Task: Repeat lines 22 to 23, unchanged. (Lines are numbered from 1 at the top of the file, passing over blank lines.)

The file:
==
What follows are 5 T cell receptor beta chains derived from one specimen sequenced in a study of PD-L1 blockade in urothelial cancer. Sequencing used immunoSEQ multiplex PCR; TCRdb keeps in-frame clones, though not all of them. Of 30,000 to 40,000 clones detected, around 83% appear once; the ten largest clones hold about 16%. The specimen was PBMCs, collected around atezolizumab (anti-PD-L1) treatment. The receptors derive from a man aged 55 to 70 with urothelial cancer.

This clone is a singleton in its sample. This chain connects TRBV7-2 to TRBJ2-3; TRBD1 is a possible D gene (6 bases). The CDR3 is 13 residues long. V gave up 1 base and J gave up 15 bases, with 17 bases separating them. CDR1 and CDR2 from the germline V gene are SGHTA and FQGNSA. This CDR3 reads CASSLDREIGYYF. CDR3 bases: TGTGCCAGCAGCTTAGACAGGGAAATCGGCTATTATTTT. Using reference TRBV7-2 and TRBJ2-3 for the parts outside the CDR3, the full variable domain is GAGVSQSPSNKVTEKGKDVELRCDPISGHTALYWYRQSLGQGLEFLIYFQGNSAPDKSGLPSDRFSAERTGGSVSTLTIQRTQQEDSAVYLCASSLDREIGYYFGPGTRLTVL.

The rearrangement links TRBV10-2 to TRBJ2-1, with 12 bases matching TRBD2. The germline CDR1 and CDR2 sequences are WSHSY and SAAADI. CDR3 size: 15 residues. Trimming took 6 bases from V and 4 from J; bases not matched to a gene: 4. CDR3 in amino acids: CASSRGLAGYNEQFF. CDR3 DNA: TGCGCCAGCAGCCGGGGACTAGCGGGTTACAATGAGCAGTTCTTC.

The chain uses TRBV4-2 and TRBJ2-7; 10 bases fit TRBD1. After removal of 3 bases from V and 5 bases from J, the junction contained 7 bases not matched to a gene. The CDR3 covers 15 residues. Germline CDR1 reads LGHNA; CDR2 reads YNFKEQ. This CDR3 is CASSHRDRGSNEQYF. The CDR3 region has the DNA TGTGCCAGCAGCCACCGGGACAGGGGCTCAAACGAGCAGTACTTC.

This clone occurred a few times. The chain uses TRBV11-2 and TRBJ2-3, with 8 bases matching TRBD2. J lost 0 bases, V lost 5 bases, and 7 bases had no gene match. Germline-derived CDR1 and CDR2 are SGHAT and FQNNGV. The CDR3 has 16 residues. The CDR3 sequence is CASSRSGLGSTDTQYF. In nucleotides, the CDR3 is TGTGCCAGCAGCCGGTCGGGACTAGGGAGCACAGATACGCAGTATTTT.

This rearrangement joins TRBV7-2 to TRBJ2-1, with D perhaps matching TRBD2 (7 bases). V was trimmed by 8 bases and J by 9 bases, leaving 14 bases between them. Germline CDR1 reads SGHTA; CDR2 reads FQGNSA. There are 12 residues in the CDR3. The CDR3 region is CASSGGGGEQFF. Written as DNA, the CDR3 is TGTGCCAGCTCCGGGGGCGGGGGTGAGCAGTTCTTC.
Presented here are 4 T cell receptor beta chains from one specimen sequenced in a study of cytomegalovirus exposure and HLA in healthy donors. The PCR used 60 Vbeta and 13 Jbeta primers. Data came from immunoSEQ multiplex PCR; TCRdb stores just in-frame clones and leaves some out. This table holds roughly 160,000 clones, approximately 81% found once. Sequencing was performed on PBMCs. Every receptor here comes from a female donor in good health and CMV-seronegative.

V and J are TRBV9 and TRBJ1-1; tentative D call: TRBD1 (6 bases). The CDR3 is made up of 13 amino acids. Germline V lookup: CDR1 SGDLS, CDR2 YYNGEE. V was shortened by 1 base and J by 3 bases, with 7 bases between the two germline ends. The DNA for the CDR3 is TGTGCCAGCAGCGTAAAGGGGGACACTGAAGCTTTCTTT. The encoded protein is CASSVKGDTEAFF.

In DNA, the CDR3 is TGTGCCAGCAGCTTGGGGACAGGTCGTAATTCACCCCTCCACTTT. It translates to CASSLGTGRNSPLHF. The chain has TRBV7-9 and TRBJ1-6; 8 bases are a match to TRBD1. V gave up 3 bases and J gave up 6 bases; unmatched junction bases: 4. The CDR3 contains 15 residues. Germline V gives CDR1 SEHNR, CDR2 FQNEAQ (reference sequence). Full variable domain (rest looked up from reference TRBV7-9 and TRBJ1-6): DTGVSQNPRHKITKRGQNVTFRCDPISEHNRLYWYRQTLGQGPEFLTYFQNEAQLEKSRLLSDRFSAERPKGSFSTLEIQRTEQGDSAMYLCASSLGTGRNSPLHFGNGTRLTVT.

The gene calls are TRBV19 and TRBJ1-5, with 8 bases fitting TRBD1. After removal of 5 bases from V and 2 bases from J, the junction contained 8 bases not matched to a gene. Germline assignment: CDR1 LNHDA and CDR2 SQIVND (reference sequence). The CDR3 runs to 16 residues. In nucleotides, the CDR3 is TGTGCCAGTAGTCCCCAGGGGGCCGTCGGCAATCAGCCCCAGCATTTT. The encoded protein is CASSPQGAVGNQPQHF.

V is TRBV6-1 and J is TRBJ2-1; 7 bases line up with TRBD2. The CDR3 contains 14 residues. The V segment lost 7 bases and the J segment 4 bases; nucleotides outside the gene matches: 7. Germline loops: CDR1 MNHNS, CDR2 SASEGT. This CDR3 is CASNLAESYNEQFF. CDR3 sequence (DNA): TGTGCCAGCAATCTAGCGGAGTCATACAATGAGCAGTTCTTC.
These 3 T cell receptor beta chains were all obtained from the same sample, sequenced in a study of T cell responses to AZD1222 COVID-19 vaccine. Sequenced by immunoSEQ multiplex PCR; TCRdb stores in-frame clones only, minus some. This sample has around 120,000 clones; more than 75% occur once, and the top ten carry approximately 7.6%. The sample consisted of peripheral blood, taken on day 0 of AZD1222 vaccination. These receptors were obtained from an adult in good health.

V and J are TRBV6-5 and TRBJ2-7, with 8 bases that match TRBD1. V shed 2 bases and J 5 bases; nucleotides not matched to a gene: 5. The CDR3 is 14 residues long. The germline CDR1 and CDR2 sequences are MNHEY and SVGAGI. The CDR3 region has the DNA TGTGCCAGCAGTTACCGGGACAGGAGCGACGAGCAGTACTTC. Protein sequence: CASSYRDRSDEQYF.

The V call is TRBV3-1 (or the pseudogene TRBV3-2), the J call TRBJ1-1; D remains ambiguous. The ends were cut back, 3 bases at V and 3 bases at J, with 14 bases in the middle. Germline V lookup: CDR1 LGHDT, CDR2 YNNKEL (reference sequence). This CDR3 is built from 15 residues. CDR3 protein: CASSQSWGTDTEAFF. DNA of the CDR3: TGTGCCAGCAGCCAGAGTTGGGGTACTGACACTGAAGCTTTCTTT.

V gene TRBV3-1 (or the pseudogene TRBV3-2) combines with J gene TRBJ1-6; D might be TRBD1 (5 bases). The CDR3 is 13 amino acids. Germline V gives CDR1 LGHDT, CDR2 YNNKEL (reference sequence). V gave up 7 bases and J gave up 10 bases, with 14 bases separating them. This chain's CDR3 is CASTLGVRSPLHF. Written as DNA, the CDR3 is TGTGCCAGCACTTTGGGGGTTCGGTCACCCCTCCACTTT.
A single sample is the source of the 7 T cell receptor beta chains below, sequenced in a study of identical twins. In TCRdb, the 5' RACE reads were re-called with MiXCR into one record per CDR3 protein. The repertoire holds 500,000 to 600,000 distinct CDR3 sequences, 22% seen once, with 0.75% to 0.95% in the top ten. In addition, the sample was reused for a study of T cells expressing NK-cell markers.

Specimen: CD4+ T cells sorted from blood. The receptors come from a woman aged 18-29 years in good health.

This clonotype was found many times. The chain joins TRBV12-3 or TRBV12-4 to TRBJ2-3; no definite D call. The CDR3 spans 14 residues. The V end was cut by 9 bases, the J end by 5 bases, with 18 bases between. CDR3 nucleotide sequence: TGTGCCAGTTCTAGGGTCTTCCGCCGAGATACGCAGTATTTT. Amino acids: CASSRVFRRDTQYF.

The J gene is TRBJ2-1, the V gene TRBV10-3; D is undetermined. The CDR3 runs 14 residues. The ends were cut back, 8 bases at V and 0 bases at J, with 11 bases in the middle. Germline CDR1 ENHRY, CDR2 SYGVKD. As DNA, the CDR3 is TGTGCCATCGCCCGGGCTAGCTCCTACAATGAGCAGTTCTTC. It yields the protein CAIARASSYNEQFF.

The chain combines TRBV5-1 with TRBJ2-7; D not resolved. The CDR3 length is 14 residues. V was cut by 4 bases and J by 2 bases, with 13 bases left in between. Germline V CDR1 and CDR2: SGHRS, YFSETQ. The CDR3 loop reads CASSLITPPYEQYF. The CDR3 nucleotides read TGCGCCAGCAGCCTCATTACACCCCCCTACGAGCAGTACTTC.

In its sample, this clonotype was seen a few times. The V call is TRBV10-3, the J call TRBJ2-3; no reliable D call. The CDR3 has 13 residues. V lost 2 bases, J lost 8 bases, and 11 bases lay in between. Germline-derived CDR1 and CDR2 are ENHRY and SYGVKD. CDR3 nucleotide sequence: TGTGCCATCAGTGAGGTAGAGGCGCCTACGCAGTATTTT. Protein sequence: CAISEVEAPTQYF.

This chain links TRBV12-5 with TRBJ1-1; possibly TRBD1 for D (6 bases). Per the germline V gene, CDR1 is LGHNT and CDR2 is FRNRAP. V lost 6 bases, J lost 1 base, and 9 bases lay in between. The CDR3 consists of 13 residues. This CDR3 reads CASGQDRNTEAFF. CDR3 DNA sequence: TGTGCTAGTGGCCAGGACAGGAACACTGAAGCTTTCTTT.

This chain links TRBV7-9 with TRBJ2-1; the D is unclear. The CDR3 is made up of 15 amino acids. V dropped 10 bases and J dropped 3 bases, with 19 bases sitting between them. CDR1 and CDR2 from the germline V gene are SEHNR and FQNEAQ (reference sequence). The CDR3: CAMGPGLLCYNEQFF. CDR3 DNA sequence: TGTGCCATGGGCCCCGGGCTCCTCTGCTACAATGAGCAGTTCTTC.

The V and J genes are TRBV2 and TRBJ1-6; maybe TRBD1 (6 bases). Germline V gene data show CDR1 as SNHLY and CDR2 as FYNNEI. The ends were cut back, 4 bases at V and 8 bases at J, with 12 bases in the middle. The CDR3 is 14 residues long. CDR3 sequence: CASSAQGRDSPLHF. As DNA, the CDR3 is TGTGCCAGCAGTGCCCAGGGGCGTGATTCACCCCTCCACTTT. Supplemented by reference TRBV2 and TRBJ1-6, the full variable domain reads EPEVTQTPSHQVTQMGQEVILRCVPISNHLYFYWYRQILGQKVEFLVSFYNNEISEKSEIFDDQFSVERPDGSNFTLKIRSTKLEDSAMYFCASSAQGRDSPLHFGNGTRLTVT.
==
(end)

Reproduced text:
This chain links TRBV12-5 with TRBJ1-1; possibly TRBD1 for D (6 bases). Per the germline V gene, CDR1 is LGHNT and CDR2 is FRNRAP. V lost 6 bases, J lost 1 base, and 9 bases lay in between. The CDR3 consists of 13 residues. This CDR3 reads CASGQDRNTEAFF. CDR3 DNA sequence: TGTGCTAGTGGCCAGGACAGGAACACTGAAGCTTTCTTT.

This chain links TRBV7-9 with TRBJ2-1; the D is unclear. The CDR3 is made up of 15 amino acids. V dropped 10 bases and J dropped 3 bases, with 19 bases sitting between them. CDR1 and CDR2 from the germline V gene are SEHNR and FQNEAQ (reference sequence). The CDR3: CAMGPGLLCYNEQFF. CDR3 DNA sequence: TGTGCCATGGGCCCCGGGCTCCTCTGCTACAATGAGCAGTTCTTC.